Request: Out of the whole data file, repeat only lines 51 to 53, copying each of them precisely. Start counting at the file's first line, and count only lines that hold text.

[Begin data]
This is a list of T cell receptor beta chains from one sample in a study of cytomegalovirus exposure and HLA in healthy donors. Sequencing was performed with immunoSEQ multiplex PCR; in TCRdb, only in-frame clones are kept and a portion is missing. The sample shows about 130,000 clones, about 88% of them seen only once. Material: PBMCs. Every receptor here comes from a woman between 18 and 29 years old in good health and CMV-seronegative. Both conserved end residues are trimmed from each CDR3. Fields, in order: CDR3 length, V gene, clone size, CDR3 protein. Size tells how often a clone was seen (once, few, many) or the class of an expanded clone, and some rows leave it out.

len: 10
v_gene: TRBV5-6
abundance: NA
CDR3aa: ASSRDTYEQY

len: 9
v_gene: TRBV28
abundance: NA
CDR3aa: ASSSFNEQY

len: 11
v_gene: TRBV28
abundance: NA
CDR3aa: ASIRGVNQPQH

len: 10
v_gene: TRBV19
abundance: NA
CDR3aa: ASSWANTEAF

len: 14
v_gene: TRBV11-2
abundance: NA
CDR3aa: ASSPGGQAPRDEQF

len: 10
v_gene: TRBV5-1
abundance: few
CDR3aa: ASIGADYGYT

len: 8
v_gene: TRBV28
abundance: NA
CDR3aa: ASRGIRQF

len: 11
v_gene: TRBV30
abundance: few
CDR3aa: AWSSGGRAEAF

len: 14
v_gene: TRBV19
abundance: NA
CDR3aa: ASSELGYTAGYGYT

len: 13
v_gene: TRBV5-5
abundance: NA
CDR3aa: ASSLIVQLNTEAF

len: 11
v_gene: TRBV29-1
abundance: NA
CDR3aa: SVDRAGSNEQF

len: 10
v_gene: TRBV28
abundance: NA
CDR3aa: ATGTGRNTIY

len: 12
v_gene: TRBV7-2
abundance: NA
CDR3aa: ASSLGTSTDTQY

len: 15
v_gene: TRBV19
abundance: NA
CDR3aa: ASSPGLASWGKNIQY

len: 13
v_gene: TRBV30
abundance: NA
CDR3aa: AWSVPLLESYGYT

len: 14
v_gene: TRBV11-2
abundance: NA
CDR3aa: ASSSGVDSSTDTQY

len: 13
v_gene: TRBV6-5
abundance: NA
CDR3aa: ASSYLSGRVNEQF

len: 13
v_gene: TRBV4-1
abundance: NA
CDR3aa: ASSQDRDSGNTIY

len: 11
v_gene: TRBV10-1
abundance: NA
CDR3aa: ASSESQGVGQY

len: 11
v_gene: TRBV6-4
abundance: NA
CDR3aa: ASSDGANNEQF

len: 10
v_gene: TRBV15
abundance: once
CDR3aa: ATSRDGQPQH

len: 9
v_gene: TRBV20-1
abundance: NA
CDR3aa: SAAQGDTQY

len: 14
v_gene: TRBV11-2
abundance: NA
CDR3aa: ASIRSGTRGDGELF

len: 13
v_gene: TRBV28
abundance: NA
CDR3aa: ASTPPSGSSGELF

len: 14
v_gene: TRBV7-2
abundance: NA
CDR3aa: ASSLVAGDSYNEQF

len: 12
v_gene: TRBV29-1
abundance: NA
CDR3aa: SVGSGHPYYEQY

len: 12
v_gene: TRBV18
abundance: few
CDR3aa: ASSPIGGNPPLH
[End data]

v_gene: TRBV7-2
abundance: NA
CDR3aa: ASSLGTSTDTQY